Category Archive: Hawaii Planning

The Big Island’s Hamakua is like Maui’s Hana Highway without the hassle

Maui’s Hana Highway hugs a jungled coastline, crossing mossy one-lane bridges, botanical gardens, and umpteen spewing waterfalls. The Big Island’s Old Mamalaoha Highway on the Hamakua (northeast) coast does pretty much the same… Continue reading

Living the good life that King Kamehameha could only dream about

On a Hawaiian vacation, adventure seekers can go wild and get muddy and wet and return home exhausted. Luxury seekers, on the other hand, can immerse themselves in opulence and bodily pleasures and… Continue reading

Guess which Hawaiian island has the most trails

With an urban corridor that is home to nearly a million people—more than double the rest of the Islands combined—you wouldn’t think that Oahu has more trailheads than Maui, Kauai, or the Big… Continue reading

Rough it in luxury on the Big Island’s South Kohala Coast

The post-apocalyptic view seaward from the highway north of Kona—square miles of jagged slag heaps of black lava broiling in the sun—gives no clue of the oases that lie in pockets along the… Continue reading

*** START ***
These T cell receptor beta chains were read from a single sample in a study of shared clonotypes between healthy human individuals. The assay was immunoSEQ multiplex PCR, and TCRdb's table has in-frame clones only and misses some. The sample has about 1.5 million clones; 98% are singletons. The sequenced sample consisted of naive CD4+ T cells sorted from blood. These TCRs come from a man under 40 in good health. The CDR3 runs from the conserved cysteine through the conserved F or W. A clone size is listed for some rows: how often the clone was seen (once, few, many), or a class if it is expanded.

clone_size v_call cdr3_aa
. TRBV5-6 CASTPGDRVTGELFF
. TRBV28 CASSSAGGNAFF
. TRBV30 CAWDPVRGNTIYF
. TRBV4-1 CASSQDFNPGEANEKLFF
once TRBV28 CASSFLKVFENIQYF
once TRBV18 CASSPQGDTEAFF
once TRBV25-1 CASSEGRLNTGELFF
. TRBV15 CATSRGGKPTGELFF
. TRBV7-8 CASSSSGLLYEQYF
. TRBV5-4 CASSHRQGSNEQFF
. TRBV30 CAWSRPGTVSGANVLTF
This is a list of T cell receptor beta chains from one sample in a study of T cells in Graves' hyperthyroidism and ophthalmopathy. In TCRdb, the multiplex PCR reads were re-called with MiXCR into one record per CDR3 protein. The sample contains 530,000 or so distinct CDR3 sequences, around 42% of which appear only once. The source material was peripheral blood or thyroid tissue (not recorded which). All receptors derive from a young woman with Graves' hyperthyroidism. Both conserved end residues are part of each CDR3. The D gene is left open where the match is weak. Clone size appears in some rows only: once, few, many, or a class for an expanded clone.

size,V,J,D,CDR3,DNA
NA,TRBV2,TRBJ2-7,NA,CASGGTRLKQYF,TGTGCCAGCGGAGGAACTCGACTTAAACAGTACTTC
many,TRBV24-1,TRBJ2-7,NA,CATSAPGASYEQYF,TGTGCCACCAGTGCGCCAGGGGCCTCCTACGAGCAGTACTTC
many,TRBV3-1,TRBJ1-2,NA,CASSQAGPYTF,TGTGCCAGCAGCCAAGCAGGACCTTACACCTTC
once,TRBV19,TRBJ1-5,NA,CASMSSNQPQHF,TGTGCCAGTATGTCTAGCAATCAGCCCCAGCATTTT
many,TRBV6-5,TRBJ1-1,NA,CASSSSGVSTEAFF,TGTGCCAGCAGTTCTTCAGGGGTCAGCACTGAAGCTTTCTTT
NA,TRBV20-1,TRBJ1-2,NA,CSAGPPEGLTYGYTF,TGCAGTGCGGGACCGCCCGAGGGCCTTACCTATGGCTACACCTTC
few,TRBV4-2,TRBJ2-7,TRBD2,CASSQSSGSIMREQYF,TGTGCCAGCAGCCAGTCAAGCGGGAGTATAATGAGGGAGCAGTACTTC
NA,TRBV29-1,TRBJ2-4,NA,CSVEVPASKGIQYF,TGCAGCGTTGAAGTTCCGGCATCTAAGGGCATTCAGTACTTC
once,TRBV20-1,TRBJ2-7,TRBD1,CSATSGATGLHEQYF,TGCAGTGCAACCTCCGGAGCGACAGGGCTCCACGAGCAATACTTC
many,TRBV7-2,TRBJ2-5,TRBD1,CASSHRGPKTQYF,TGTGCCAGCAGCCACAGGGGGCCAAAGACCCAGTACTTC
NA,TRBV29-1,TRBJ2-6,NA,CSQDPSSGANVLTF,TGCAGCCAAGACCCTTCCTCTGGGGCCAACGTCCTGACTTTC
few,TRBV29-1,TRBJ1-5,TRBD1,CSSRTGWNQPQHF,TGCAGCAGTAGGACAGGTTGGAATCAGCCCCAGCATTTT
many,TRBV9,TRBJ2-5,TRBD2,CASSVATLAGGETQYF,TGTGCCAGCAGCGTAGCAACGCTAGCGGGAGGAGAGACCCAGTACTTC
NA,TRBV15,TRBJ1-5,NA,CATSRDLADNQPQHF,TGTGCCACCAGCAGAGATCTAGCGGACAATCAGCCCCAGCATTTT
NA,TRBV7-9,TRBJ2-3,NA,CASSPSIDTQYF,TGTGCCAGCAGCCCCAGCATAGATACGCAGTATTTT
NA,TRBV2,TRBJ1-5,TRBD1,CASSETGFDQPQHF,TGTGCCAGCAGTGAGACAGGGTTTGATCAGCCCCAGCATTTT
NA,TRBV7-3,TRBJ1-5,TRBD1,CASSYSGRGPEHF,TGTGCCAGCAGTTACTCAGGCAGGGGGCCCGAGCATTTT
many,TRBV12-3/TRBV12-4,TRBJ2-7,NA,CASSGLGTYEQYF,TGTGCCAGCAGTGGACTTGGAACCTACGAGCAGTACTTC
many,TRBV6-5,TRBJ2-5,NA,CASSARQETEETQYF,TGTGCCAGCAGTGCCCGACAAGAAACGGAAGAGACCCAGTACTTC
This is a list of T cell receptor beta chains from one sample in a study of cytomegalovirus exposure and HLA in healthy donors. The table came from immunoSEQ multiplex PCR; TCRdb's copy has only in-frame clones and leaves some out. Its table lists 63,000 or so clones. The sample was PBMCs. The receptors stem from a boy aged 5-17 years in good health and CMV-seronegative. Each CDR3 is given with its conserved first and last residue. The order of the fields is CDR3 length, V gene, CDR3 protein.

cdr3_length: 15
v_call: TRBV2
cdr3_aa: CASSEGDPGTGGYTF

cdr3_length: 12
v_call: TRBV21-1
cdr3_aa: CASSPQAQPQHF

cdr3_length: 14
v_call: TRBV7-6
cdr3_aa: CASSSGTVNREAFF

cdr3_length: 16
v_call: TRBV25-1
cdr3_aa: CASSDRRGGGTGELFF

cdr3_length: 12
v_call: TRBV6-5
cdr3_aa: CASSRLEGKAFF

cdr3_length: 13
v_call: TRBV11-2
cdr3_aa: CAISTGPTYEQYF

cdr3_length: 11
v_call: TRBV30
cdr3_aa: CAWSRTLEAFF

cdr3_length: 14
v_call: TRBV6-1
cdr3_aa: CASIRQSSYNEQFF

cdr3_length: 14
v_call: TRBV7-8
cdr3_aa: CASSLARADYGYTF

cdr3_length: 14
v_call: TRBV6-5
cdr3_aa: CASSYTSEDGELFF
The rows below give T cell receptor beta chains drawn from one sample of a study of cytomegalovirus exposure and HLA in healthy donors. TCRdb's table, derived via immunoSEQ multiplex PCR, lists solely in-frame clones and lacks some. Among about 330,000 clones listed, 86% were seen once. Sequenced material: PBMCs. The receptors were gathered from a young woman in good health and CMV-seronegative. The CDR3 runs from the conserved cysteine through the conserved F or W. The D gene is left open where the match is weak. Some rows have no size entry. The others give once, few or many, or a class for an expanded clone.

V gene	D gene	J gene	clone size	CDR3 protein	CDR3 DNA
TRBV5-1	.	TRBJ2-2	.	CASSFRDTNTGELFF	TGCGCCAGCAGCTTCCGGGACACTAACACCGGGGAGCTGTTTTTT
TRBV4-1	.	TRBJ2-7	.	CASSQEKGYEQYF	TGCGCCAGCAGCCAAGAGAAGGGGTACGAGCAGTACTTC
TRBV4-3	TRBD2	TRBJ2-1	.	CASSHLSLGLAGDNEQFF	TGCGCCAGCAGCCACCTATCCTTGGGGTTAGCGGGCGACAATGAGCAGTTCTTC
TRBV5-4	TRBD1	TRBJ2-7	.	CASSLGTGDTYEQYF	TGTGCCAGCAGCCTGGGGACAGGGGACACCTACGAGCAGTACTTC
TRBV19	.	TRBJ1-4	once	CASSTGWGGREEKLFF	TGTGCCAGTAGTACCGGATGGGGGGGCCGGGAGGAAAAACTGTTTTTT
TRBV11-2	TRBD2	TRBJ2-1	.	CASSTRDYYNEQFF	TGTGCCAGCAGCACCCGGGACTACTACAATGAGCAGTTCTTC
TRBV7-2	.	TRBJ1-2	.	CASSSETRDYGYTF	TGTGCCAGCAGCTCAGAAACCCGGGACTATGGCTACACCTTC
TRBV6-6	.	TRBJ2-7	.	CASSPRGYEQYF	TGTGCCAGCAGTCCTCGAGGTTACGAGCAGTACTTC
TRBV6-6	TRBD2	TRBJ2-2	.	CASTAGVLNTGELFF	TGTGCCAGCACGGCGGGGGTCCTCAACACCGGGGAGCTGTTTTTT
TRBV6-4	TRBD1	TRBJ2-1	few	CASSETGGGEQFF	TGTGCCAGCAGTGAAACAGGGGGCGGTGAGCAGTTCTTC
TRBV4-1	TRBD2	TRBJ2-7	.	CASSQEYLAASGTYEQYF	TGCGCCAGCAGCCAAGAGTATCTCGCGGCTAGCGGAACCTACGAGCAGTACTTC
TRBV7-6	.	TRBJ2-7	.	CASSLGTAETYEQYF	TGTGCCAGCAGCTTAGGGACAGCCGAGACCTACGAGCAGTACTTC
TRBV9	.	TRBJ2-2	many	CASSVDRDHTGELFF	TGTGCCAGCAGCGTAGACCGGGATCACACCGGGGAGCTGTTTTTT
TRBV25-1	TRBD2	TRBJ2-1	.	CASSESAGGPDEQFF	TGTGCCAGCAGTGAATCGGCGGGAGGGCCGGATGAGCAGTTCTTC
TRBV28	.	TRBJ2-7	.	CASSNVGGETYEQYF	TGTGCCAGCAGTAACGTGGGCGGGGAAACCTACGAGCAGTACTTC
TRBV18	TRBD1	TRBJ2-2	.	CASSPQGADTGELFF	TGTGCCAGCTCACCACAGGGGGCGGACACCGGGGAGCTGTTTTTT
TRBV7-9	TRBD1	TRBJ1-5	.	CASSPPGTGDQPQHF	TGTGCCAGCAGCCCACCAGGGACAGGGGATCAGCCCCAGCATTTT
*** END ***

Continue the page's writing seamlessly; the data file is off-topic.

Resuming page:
The Road to Hana: Proof that life is a journey, not a destination

On a typical morning on Maui a commuter-style convoy of rental cars embarks on the serpentine Hana Highway, crossing dozens of one-lane bridges before reaching the quiet town and then pressing on to… Continue reading

This may be Kauai’s top hike:

Kauai has many hikes that score a perfect 10—and you just can’t get better than sublime. But the Awa’awapuhi Trail may get the top vote among many visitors. It’s freaking breathtaking.  Just the… Continue reading

The real Hawaii? Look no further than Kauai’s Anahola

Thanks to Prince Jonah Kuhio and the Land Act of 1895, Anahola was one of the first places where native Hawaiians could ‘own’ land (999-year leases) that had been taken away in the… Continue reading

“Tweeting” in Hawaii used to take many days

In ancient Hawaii (the first Polynesians arrived from Marquesa around 200 A.D.) the only way to send a message other than by speaking was to etch out a symbol in smooth lava rock.… Continue reading

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